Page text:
LIV­ING Neale Whi­taker re­veals how to ex­pertly group your ob­jets d’art.


Sunday Herald Sun - Stellar - - Contents - by Neale Whi­taker Neale Whi­taker is editor-in-chief of Vogue Liv­ing.

Warn­ing: this col­umn may con­tain traces of nuts. That is, what I’m go­ing to say might sound a lit­tle nuts. Be­cause stuff is back in fash­ion, and I mean stuff in mul­ti­ple. While the in­te­rior de­sign pen­du­lum still swings to­wards Scandi/ sim­ple or in­dus­trial/func­tional, the bold, “up-and-at-’em” at­ti­tude to­wards art that has made gal­leries of our homes has spread to glass­ware, ce­ram­ics, can­dles and home ac­ces­sories and arte­facts gen­er­ally. Stuff is def­i­nitely a thing.

The old adage “two’s com­pany, three’s a crowd” might ap­ply to re­la­tion­ships, but it doesn’t al­ways res­onate in the home. Two’s com­pany but three’s way cooler. Just at this mo­ment in time, more might ac­tu­ally be more, but of course there are rules. While the de­sign gods are grant­ing per­mis­sion to clut­ter, the knack lies in the group­ing.

I have a friend who col­lects horse sculp­tures. He has about a dozen which were once dot­ted around his apart­ment. Per­suad­ing him they would have more im­pact if they were all gath­ered to­gether wasn’t easy, but once he tried it he was de­lighted. The stable of sculp­tures has re­mained. In Italy, I saw mass clus­ters of glass­ware and ce­ram­ics, the most ef­fec­tive group­ings loosely con­nected by colour, shape, tex­ture or size. The small­est might have num­bered just six items (ex­quis­ite teal-blue ce­ram­ics), the largest a group of 40 wall-mounted plates at the fur­ni­ture brand Bax­ter (www.bax­ Show­stop­pers in my book were bold new ves­sels by Bri­tish de­signer Max Lamb shown en masse at that old­est of Ital­ian ce­ram­i­cists, Bi­tossi (bitossice­, and lay­ered, bowls-within-bowls in bril­liant colours by stoneware de­signer Rina Me­nardi (ri­na­me­ I also saw group­ings of Mu­rano glass, tribal masks and sculp­tures, wooden ob­jects and dec­o­ra­tive totems.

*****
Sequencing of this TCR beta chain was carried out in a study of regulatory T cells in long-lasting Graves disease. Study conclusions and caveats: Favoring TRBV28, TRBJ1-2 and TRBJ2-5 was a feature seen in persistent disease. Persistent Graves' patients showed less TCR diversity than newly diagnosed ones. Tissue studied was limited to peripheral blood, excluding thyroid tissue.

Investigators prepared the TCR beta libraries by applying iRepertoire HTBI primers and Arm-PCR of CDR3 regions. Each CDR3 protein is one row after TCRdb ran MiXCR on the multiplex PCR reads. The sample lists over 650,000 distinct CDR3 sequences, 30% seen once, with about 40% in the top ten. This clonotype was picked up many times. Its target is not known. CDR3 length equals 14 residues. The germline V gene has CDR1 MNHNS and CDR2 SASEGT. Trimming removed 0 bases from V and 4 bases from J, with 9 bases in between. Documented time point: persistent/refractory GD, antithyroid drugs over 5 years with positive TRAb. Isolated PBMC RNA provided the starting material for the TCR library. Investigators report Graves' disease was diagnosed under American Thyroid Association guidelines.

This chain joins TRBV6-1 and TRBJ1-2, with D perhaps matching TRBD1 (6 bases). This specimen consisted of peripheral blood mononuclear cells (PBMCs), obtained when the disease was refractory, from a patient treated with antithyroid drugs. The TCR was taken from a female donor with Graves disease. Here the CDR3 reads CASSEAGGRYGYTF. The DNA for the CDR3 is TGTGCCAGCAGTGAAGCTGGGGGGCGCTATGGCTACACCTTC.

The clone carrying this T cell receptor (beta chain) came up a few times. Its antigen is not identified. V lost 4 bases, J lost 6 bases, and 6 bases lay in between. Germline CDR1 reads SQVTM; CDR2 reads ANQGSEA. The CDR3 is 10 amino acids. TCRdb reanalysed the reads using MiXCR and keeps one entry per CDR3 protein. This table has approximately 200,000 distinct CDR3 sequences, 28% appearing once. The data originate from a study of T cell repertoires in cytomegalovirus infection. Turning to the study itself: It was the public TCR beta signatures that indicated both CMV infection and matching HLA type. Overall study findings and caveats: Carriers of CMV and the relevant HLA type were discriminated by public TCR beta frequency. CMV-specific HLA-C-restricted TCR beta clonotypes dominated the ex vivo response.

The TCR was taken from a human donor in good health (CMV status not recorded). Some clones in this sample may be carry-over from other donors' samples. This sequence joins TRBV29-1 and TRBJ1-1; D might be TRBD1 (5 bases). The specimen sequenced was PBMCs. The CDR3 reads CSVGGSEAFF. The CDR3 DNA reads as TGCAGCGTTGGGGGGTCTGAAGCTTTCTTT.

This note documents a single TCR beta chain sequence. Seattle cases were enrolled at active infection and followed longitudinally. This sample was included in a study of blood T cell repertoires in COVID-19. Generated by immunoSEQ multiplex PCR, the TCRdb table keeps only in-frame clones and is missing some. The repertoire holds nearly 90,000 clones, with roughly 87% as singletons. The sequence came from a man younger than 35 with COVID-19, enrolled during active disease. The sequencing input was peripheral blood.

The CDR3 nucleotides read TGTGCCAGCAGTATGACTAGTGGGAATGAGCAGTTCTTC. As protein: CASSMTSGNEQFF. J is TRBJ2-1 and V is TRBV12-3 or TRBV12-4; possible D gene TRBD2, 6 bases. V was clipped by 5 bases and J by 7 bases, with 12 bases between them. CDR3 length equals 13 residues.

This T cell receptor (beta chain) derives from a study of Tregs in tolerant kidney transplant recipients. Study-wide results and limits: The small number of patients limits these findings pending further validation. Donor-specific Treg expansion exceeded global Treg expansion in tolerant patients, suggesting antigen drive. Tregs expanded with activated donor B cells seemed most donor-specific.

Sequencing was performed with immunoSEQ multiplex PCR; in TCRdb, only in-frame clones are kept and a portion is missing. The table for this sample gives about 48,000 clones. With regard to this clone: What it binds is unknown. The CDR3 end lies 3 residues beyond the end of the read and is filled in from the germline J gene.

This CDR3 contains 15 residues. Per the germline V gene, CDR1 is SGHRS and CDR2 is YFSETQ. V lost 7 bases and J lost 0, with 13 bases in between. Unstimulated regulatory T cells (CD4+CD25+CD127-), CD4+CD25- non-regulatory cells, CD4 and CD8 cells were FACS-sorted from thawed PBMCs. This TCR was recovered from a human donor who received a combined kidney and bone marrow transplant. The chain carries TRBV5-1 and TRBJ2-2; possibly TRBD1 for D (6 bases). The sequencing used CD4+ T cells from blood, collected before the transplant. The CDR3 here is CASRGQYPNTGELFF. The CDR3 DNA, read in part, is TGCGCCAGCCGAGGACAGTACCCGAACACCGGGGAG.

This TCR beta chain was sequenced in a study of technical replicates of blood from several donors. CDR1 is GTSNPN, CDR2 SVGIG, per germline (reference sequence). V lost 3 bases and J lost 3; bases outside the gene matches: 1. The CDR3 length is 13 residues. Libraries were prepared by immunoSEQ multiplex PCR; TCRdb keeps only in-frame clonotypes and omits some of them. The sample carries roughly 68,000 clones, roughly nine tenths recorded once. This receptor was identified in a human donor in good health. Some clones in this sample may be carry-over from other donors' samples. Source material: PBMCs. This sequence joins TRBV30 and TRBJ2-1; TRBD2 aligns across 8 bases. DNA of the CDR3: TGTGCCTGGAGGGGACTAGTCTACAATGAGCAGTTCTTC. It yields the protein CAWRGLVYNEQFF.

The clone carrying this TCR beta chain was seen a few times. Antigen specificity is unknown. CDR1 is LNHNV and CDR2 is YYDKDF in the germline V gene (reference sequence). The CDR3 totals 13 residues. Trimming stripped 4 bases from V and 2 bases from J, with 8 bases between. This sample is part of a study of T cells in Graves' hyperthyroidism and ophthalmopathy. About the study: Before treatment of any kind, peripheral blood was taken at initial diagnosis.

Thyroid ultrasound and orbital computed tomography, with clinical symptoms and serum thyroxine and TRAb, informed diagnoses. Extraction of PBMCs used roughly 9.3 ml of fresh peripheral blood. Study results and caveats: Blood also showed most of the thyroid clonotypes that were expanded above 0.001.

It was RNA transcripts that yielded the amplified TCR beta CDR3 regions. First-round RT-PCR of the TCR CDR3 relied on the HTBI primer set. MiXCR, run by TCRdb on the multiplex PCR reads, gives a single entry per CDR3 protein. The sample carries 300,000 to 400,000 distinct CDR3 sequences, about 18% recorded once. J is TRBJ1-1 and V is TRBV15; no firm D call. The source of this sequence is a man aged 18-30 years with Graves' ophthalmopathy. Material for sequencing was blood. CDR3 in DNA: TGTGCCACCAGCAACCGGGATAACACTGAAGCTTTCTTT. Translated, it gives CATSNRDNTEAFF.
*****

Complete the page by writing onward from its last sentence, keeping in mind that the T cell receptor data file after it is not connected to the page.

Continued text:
And, as so of­ten hap­pens, the im­pact of this sim­plest of de­sign rules at home is sub­stan­tial. I have three brass vases from the Swedish brand Skul­tuna (skul­ In­di­vid­u­ally they’re nice but qui­etly in­tro­verted; grouped to­gether in the cen­tre of a black mar­ble-topped table they’re dra­matic scene-steal­ers. I’ll bet that many of you have quite a col­lec­tion of scented can­dles at home – in the bed­room, the bath­room, lounge room, even the kitchen. Sound fa­mil­iar? I’m not go­ing to sug­gest burn­ing them all at once, but try group­ing them all to­gether in one place. Now doesn’t that look better?

MUL­TI­PLE CHOICE above) An­thro­polo­gie in the US and Dan­ish brands Broste Copen­hagen

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